I really encourage you to find out your Enneagram type. You may find that you come to understand yourself and why you do the things you do and feel the way that you do even better!
Enneagram Type One: The Need to be Perfect
Facts about Ones:
- Ones have a tendency to judge themselves harshly and need to remember to allow grace for ourselves to make mistakes and not be perfect. Because not one of us is perfect.
- According to Rohr, ones make good teachers and pastors. I’m not either, but as a dietitian, my job involves a lot of teaching and coaching. I do find it satisfying to teach others.
- Decisions are very hard for ones because we are always looking for the “right choice.” I wish this wasn’t so true for me!
- An interesting fact is that if you are a One, you likely have a parent that is a One. This is true for me as my mom is also a One.
- Ones often enjoy nature. This may be because nature is one of the few things that is perfect as it is. I feel my best when I’m outside. Outdoor activities are the easiest way for me to enjoy myself and get out of my own head.
Have Learned Am Learning in Overcoming Perfectionism:
- Recognizing that it’s a work in progress. This has been the first step for me. I’m not perfect, life is not perfect (or fair) and that’s okay. It’s beautiful anyway.
- I have yet to regret a day spent in nature. Okay, so I haven’t done this much since we moved to Indiana, but we will definitely do this more now that it’s nice outside again. We have worked over the last few years to adjust our life to include more outdoor adventures. I’ve learned that experiences such as travel, hiking, and other outdoor adventures are very important to me. Plus, there is nothing like a good hike to give you some perspective.
- Say “Yes” to uncertainty. Last year, I agreed to give up my job and leave for the unknown to go with my husband on a travel work contract. Obviously, there was a lot of excitement in this opportunity: travel, adventure, and time to soul search. I could write a whole post on lessons I learned from taking this opportunity. However, I’m so thankful I decided to take a chance into uncertainty. Otherwise I would’ve missed the beauty of a (maybe) once in a lifetime summer in Montana.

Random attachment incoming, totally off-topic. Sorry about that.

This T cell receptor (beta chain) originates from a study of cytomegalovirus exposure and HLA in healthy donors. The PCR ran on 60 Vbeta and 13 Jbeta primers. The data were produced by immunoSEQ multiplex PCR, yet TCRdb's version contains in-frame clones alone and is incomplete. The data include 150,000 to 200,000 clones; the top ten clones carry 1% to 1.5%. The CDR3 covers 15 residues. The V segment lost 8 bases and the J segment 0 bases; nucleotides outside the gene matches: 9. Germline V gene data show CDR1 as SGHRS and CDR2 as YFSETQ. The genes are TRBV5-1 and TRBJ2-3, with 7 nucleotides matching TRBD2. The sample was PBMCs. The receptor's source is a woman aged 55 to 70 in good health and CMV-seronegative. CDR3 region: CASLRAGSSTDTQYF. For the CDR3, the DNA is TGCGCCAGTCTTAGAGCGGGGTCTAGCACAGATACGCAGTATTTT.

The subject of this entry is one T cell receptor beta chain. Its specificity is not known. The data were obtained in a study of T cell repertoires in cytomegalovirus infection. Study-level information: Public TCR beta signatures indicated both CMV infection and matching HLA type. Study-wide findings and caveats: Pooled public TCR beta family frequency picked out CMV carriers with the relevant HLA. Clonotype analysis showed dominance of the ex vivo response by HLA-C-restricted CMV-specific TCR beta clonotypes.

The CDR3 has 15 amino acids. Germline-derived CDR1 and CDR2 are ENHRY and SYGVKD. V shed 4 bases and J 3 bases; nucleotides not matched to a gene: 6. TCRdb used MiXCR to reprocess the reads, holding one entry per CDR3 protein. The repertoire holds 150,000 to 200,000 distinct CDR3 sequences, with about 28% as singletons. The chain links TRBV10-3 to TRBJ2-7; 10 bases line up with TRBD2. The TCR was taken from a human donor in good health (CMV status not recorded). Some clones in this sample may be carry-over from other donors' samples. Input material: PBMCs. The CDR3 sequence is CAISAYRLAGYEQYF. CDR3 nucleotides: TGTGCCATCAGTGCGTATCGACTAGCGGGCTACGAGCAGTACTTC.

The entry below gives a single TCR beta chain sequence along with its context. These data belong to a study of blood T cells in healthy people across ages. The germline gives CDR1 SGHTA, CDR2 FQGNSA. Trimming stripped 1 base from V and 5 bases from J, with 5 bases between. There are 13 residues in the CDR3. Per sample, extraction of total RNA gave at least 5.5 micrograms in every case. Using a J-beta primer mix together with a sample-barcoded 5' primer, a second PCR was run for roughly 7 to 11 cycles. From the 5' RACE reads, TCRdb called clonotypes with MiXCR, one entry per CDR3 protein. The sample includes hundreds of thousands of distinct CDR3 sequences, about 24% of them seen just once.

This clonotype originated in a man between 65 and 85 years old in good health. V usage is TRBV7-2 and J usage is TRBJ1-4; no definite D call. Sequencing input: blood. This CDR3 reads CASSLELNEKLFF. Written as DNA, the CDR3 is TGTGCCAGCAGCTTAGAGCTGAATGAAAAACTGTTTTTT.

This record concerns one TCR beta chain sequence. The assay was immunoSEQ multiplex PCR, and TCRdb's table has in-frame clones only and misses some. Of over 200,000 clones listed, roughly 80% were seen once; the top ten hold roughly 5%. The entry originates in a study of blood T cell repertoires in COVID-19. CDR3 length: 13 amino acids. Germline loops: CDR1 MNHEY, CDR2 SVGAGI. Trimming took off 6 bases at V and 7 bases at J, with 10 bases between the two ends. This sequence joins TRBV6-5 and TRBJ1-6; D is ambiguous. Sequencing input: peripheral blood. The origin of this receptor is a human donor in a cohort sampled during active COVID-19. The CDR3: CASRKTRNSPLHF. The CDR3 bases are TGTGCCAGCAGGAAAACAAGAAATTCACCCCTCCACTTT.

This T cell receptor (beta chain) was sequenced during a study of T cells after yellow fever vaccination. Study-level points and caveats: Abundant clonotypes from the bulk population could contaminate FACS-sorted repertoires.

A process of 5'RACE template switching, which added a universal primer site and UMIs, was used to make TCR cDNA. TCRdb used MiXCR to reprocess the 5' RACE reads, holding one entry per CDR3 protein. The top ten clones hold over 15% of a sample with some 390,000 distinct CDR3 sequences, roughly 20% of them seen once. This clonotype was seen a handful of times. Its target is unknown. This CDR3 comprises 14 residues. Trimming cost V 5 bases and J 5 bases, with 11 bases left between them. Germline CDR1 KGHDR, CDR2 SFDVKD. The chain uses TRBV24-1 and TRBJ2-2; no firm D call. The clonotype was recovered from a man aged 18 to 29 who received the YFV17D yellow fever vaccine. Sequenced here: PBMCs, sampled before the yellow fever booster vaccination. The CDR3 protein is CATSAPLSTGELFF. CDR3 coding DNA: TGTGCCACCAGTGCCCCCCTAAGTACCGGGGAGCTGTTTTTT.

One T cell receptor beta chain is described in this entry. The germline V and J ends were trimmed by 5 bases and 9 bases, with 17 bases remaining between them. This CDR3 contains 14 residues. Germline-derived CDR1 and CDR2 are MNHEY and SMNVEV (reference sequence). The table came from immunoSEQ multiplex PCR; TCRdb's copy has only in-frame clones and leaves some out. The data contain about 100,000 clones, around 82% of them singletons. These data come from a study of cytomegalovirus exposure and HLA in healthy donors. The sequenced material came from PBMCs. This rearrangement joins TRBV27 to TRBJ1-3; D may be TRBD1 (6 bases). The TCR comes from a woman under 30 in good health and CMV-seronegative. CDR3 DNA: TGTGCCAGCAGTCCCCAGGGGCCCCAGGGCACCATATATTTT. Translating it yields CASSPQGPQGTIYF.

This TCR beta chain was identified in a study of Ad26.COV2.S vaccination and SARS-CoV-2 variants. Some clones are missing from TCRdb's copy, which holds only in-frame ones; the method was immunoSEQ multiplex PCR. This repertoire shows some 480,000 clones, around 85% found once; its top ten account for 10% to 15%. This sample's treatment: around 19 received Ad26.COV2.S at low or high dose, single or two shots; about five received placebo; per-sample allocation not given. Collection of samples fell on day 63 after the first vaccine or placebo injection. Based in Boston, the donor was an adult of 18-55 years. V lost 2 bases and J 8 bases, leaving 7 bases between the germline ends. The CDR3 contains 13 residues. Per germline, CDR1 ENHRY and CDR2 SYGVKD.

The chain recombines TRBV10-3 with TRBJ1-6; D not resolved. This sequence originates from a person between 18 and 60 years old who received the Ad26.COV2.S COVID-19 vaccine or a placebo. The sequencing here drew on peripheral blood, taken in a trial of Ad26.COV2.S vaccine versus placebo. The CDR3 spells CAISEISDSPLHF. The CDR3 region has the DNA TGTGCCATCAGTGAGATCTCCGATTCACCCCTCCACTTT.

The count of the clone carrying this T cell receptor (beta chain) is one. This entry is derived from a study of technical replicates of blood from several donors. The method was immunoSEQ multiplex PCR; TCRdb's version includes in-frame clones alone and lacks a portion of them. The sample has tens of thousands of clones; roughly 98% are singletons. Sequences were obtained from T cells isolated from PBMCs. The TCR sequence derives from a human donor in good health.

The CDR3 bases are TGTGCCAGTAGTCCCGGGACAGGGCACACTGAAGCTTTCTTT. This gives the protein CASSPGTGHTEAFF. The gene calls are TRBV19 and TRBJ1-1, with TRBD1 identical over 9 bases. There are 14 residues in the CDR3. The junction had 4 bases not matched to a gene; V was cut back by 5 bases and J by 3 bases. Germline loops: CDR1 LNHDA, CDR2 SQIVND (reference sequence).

- “You do you.” This phrase may be overused and somewhat milllenial, but it’s something my husband and I often say to each other. It doesn’t matter what anyone expects, doesn’t matter what our mind tells us would be “perfect” in the end, we have to be true to ourselves and core beliefs.
- You will fail and it will be okay. Failure isn’t the end of the world. We will all make mistakes, say things we wish we didn’t (or wish we would have said something when we didn’t – any other introverts relate?) But, in the end it’s okay. Instead of focusing on your failure, decide what you will do different next time and move on.
- Choose grace for yourself and others. I’ve learned that we may have the tendency to hold ourselves and others to unreasonable expectations. Being aware of this helps me to choose grace not only with others, but also myself.
Overcoming Perfectionism is a Work in Progress
I certainly don’t have it down. However, I’ve learned that when I’m in a better balance with myself and my surroundings, positive aspects of my personality are more likely to take root. Becoming aware of your personality, no matter your struggles, can help you to choose healthier thoughts and actions for your life.
This post contains affiliate links. Muscle and Manna does receive a small commission when you purchase a product through an affiliate link. However, this has no effect on the cost of the product for you, the consumer. Your support is appreciated and help keep this blog running!